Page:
Summary: In today's less, we are urged to use wisdom, especially in the political arena, to navigate our way through life.


In his quest to find out how to live a meaningful life the writer of Ecclesiastes urges his readers to use wisdom, especially in the political arena, to navigate their way through life.

Let us read Ecclesiastes 9:13-10:20:

13 I have also seen this example of wisdom under the sun, and it seemed great to me. 14 There was a little city with few men in it, and a great king came against it and besieged it, building great siegeworks against it. 15 But there was found in it a poor, wise man, and he by his wisdom delivered the city. Yet no one remembered that poor man. 16 But I say that wisdom is better than might, though the poor man’s wisdom is despised and his words are not heard.

17 The words of the wise heard in quiet are better than the shouting of a ruler among fools. 18 Wisdom is better than weapons of war, but one sinner destroys much good.

10:1 Dead flies make the perfumer’s ointment give off a stench;

so a little folly outweighs wisdom and honor.

2 A wise man’s heart inclines him to the right,

but a fool’s heart to the left.

3 Even when the fool walks on the road, he lacks sense,

and he says to everyone that he is a fool.

4 If the anger of the ruler rises against you, do not leave your place,

for calmness will lay great offenses to rest.

5 There is an evil that I have seen under the sun, as it were an error proceeding from the ruler: 6 folly is set in many high places, and the rich sit in a low place. 7 I have seen slaves on horses, and princes walking on the ground like slaves.

8 He who digs a pit will fall into it,

and a serpent will bite him who breaks through a wall.

9 He who quarries stones is hurt by them,

and he who splits logs is endangered by them.

10 If the iron is blunt, and one does not sharpen the edge,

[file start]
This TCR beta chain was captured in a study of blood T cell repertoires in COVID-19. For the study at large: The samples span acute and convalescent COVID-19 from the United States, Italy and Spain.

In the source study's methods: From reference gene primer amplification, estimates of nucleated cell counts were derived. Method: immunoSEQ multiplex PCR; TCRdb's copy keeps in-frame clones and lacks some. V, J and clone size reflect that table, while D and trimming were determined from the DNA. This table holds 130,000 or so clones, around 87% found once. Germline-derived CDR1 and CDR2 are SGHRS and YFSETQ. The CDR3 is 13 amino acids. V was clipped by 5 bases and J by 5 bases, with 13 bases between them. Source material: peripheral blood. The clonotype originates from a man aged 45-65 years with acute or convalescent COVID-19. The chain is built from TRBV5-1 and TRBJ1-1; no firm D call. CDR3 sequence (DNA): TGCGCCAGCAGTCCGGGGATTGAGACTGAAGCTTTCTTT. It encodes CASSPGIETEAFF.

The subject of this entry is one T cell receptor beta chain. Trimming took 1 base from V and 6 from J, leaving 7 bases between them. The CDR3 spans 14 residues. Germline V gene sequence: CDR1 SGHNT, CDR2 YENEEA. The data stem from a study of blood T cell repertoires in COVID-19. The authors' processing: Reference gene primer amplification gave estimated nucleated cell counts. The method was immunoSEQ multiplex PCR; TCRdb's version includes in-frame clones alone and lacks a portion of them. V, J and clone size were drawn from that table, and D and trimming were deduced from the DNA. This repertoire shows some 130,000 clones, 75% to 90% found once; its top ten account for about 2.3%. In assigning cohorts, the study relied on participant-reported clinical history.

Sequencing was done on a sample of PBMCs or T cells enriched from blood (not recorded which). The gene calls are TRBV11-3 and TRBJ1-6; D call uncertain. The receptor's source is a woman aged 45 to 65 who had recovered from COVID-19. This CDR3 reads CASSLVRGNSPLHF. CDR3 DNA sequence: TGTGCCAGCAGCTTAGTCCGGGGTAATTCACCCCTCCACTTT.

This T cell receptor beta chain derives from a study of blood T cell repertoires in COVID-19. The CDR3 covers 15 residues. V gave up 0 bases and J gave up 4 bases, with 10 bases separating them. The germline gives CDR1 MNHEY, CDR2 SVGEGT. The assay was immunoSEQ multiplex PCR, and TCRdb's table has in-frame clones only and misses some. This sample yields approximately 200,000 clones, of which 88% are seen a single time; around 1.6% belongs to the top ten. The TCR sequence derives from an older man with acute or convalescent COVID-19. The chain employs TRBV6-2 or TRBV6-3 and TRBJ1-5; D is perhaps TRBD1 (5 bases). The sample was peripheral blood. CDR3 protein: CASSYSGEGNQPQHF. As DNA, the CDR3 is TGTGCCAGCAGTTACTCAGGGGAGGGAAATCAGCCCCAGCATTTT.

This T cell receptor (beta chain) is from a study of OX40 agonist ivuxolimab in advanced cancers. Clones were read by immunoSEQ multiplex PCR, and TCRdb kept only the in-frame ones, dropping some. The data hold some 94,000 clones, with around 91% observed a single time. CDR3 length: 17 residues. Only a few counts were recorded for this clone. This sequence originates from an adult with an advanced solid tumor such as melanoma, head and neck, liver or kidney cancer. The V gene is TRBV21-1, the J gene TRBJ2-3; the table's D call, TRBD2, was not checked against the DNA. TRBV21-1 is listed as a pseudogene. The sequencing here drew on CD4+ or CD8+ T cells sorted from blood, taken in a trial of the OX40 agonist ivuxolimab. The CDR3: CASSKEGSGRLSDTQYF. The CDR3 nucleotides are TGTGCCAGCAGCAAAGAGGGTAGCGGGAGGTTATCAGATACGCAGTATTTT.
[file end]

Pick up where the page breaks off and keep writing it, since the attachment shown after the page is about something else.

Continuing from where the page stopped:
he must use more strength,

but wisdom helps one to succeed.

11 If the serpent bites before it is charmed,

there is no advantage to the charmer.

12 The words of a wise man’s mouth win him favor,

but the lips of a fool consume him.

13 The beginning of the words of his mouth is foolishness,

and the end of his talk is evil madness.

14 A fool multiplies words,

though no man knows what is to be,

and who can tell him what will be after him?

15 The toil of a fool wearies him,

for he does not know the way to the city.

16 Woe to you, O land, when your king is a child,

and your princes feast in the morning!

17 Happy are you, O land, when your king is the son of the nobility,

and your princes feast at the proper time,

for strength, and not for drunkenness!

18 Through sloth the roof sinks in,

and through indolence the house leaks.

19 Bread is made for laughter,

and wine gladdens life,

and money answers everything.

20 Even in your thoughts, do not curse the king,

nor in your bedroom curse the rich,

for a bird of the air will carry your voice,

or some winged creature tell the matter. (Ecclesiastes 9:13–10:20)


Senator John Edwards was a rising star in the political world just a few years ago. With uncommon good looks, an uncanny political ability, and an American dream story, he seemed destined to be the future President of the United States of America. In fact, he was Senator John Kerry’s running mate in 2004 when they lost to the Bush-Cheney ticket. Senator Edwards started posturing himself for a 2008 run at the presidency when allegations started surfacing about an extra-marital affair. At first no-one wanted to believe it. Eventually, a child was born that was said to be the child of Senator Edwards. One of Senator Edwards’s campaign team members, Andrew Young, initially admitted to being the father. Later Andrew Young recanted and wrote a book detailing how Senator Edwards had asked him to pose as the father (which was not true) so that the heat would be taken off the Senator. And so, one of the most promising political careers was brought to a crashing halt through a foolish dalliance into adultery.

Of course, Senator Edwards’s adulterous affair was eventually highly publicized. It is easy to point accusatory fingers at public figures. However, do we ever hurt ourselves through foolish behaviors? Do we always use our God-given wisdom to act wisely?

The writer of Ecclesiastes, known as Qoheleth or the Preacher, recognized that people in his day did not always use God-given wisdom to act wisely. This was particularly true in the political arena. And so the Preacher urged his readers to use wisdom, especially in the political arena, to navigate their way through life.

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